“Sin hangs heavy on my soul.”

When I have been under self-condemnation, when I have been struggling on my knees and too proud to confess the particular sins I may have been guilty of, if only but in thought, and God has not allowed me to cease my wrestling till I had confessed the particular sin, and cried for pardon and forgiveness, and then the burden on the conscience has been removed. Every saved sinner must be brought to confess his sins, and so to realize experimentally his pardon. The voice of God speaks in the law. The voice of God speaks in the gospel. The voice of God speaks when (after guilt has been felt and the sin has been groaned under, and confession made) pardon has been applied with power. You remember the case of the two debtors; the one owed five hundred pence, the other fifty. “There was a certain creditor which had two debtors; the one owed five hundred pence, and the other fifty. And when they had nothing to pay, he frankly forgave them both. Tell me, therefore, which of them will love him most? Simon answered and said, I suppose that he, to whom he forgave most. And He said unto him, Thou hast rightly judged. And He turned to the woman, and said unto Simon, Seest thou this woman? I entered into thine house, thou gavest me no water for my feet; but she hath washed my feet with tears, and wiped them with the hairs of her head. Thou gayest me no kiss: but this woman since the time I came in hath not ceased to kiss my feet. My head with oil thou didst not anoint: but this woman hath anointed my feet with ointment. Wherefore I say unto thee, Her sins, which are many, are forgiven; for she loved much: but to whom little is forgiven, the same loveth little.”

Now, observe! Christ said that to Simon of her! And, hence, no comfort to her till the voice was addressed with power to her own soul—He said unto her, Thy sins are forgiven!” She heard for herself then—she went away in peace then—for the-voice was commanded into her soul then—”And He said to the woman, Thy faith hath saved thee: go in peace.”(Luke 7:50) Now, I ask you, how far have you been enabled to follow me in the distinction I have drawn between the merely seeing “the light” and the hearing “the voice?” Light is not life! A man may have all the gospel in his head and yet be lost; but when a man has once heard the voice spoken to him, then—

“More happy, but not more secure,
Are glorified spirits in heaven.”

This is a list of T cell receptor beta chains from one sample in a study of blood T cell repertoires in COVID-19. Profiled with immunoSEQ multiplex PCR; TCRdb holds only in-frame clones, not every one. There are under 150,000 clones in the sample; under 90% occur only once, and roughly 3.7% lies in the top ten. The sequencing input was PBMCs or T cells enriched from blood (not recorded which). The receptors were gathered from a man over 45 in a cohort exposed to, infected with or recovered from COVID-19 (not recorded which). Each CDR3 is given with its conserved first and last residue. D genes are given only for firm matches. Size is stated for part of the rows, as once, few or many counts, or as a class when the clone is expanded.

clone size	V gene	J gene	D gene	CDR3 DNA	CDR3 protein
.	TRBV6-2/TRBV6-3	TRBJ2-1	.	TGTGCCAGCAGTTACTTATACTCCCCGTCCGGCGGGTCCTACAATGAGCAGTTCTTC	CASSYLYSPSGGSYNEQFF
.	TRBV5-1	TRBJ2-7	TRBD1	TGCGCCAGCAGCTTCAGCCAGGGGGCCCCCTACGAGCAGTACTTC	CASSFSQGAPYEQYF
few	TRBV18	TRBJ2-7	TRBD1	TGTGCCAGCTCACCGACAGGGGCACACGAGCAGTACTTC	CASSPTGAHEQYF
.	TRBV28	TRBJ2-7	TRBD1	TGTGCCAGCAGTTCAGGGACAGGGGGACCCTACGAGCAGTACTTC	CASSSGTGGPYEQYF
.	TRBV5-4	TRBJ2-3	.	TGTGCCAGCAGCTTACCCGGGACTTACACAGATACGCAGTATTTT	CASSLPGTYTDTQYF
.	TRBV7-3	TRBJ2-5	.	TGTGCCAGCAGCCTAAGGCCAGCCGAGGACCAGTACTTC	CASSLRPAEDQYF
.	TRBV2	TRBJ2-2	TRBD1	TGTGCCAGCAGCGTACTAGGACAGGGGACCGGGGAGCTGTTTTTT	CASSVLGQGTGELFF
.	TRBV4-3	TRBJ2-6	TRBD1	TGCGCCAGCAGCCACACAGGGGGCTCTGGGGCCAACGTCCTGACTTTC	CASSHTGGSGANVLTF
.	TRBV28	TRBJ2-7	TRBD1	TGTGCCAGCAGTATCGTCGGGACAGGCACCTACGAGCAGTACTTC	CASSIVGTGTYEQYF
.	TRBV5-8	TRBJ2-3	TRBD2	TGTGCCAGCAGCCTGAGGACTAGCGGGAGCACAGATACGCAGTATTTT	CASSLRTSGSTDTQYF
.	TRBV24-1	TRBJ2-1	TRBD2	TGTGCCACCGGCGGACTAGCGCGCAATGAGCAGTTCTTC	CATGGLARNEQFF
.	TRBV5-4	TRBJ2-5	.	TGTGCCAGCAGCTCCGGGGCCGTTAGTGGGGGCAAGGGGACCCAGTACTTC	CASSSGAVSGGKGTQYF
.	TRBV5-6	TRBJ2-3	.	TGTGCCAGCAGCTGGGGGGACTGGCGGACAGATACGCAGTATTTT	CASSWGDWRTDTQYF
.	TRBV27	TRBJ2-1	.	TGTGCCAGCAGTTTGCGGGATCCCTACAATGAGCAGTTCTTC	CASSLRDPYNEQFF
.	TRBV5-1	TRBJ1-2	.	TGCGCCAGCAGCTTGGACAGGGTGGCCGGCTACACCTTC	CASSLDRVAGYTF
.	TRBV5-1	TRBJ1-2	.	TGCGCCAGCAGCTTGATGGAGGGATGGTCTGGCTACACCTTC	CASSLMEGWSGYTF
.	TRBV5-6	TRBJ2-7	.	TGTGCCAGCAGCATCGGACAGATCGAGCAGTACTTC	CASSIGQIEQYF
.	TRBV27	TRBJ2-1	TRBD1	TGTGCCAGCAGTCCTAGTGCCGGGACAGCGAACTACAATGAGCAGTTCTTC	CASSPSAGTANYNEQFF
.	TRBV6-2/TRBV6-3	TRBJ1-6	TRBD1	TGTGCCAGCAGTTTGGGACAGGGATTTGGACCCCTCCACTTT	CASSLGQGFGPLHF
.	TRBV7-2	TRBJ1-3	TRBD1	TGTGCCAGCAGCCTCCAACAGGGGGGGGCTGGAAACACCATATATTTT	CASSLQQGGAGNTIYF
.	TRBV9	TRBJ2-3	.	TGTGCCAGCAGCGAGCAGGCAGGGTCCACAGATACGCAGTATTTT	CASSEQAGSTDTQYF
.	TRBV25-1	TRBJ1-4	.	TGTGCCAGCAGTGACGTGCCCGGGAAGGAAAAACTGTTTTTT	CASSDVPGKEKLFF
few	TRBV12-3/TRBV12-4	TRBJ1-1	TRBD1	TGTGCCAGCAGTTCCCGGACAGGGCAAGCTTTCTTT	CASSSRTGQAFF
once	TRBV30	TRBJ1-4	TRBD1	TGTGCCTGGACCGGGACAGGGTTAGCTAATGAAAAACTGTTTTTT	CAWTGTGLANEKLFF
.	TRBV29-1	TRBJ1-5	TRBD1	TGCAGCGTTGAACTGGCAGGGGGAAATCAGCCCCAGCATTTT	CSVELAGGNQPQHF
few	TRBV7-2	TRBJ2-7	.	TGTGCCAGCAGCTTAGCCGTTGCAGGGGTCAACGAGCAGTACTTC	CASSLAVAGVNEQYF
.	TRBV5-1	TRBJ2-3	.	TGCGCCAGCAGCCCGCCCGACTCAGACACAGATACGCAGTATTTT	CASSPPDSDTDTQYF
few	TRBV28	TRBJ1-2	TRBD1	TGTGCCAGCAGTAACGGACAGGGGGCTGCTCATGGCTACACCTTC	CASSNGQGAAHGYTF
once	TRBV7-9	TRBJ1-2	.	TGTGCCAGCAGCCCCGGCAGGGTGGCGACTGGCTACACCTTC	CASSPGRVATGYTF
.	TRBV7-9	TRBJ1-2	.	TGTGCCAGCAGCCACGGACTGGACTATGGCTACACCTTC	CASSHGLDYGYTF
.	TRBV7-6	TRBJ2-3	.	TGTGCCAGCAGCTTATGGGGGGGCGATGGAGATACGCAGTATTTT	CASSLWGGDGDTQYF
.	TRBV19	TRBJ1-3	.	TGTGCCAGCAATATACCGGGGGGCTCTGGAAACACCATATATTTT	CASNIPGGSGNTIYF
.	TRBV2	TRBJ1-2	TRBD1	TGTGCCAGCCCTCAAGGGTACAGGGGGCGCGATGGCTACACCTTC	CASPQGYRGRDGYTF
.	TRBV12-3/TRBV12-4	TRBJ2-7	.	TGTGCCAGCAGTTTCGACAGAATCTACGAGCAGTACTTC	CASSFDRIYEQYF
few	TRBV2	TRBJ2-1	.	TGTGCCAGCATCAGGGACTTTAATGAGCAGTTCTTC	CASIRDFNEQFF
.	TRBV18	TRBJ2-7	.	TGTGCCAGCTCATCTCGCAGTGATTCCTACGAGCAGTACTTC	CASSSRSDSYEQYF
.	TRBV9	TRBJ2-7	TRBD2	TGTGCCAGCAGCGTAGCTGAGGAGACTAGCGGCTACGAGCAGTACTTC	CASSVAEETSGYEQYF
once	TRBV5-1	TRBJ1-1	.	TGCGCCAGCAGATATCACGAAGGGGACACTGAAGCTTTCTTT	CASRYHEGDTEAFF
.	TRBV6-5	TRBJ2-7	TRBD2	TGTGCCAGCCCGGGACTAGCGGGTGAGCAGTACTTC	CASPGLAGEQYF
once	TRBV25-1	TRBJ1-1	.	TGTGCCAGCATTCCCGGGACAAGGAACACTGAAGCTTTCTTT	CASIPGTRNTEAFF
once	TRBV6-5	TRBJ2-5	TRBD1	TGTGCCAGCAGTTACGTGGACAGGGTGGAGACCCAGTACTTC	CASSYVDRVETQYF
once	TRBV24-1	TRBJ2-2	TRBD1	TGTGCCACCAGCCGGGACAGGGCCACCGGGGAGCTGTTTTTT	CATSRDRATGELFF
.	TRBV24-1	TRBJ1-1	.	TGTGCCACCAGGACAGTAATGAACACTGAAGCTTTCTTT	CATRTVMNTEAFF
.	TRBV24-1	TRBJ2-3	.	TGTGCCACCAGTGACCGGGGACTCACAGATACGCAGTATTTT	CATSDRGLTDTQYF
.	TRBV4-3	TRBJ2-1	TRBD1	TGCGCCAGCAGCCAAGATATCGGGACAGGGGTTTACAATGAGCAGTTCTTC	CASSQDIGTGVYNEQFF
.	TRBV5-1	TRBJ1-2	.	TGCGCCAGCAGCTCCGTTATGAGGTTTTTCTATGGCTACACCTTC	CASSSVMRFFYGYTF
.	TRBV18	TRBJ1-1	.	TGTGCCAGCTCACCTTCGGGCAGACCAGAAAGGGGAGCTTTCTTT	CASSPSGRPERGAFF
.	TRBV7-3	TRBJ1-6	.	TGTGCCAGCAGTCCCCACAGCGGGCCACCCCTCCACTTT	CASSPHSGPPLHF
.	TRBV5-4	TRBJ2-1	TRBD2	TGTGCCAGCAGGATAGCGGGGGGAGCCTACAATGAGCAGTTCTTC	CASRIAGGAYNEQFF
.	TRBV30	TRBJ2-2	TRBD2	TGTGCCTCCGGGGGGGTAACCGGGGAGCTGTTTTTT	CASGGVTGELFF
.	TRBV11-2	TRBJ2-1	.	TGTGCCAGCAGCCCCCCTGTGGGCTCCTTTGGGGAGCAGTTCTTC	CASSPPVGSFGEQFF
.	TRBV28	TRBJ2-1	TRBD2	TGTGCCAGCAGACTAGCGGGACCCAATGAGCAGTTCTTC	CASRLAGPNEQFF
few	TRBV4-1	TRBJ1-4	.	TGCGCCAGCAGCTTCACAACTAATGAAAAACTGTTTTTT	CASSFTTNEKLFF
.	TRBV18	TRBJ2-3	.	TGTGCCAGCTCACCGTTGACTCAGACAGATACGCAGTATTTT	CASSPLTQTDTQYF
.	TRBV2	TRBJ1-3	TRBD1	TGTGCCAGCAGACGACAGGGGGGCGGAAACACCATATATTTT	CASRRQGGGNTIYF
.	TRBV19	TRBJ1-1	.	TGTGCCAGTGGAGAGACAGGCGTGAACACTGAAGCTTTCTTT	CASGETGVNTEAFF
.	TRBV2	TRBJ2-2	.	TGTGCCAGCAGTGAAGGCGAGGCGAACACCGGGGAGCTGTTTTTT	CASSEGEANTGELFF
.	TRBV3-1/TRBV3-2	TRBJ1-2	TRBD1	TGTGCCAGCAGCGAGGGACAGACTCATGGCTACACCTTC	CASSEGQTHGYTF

The voice once spoken, then the work is begun. Follow out the wonderful history of Paul, and you will see the truth of this. When Christ was on earth, He used to advert to subjects and things passing around Him at the time to illustrate His preaching. I would refer here to that wonderful spectacle which is now visible in the heavens—I mean the comet. I read the other day, when I was at home, of you Londoners; that you were crowding your bridges and there hiring, one for a penny, and another for two pence, telescopes to look through, in order to gaze on that wonderful meteor now charioting his way through the heavens, astonishing and amazing the eyes of men. Astronomers know nothing satisfactory about this. But mark? you can gaze on that comet, wondering what it is, and admiring the sight. But do you remember the description in the Bible of another appearance that shall be seen in the heavens—“When the Son of man shall come in His glory, and all the holy angels with Him, then shall He sit upon the throne of His glory: and before Him shall be gathered all nations: and He shall separate them one from another, as a shepherd divideth his sheep from the goats.” (Matt. 25:31,32) Or, as described by another evangelist—”And there shall be signs in the sun, and in the moon, and in the stars; and upon the earth distress of nations, with perplexity; the sea and the waves roaring; men’s hearts failing them for fear, and for looking after those things which are coming on the earth: for the powers of heaven shall be shaken. And then shall they see the Son of man coming in a cloud with power and great glory.” (Luke 21:25-27) Now, are you prepared for that sight? Behold I come as a thief in the night? “At midnight” shall the cry be made—”Watch, therefore, for ye know neither the day nor the hour wherein the Son of man cometh.” (Matt. 25:13) Have you heard His voice arresting you—calling you away from world, flesh, and devil—making you feel and know that “in your flesh dwelleth no good thing?” Has the “new heart” been given? Some preach about a “change of heart.” That is not a scriptural term; it is a “new heart.” And hence the conflict in every believer—”For the flesh lusteth against the Spirit, and the Spirit against the flesh: and these are contrary the one to the other: so that ye cannot do the things that ye would.” (Gal. 5:17) “For the good that I would I do not: but the evil which I would not, that I do.” (Rom. 7:19) This conflict is the effect of having heard the voice. There is a remarkable passage—”Return, return, 0 Shulamite; return, return, that we may look upon thee. What will ye see in the Shulamite? As it were the company of two armies.” (Song of Sol. 6:13) “Return, return, O Shulamite, that we may look upon thee;” that I take as the call of God to His child. The Shulamite answers in fear and under exercise, frightened as it were, “What will ye see in the Shulamite?” She knows her sin, her depravity, and vileness. But now mark God’s reply—”As it were the company of two armies.” “Two armies;” that is, the old Adam as bad as ever, and the grace within, which causes the conflict and the warfare. That conflict will never cease; that warfare can never terminate. It will go on, day by day, hour by hour, till death causes it to cease, and the Christian has arrived at that blessed spot where—”The wicked cease troubling; and there the weary be at rest.” (Job 3:17) Perhaps these things may be too searching for some of you. Is it so? But what would you say of a surgeon who did not apply the proper remedy? who hesitated to cut off the limb when it was necessary to do so to save life? What would you say in that case? And ministers of the gospel must preach the gospel. We must “lay the axe unto the root of the trees;” we must preach “the voice,” and not the mere “light.” To illustrate this, suppose this gas to be turned off. I might go on preaching; you would hear the voice—we often hear the voice that I am preaching about—in the darkness, in the midnight of the soul—”With my soul have I desired thee in the night; yea, with my spirit within me will I seek thee early: for when thy judgments are in the earth, the inhabitants of the world will learn righteousness.” (Isa. 26:9) “Out of the depths have I cried unto thee O Lord.” (Psa. 130:1) And there is a remarkable passage—“And I will bring the blind by a way they knew not; I will lead them in paths they have not known: I will make darkness light before them, and crooked things straight. These things will I do unto them, and not forsake them.” (Isa.42:16) Oh! what a mercy in that promise. We are so blind, we cannot guide nor direct ourselves; we fear to take a step alone; we long to hear the voice. See how practical the truth is! Is this Antinomianism?. Is this Calvinism? May those who thus scandalize us and our preaching be forgiven. But, though men and devils roar against us, God will defend His truth and fight our battles.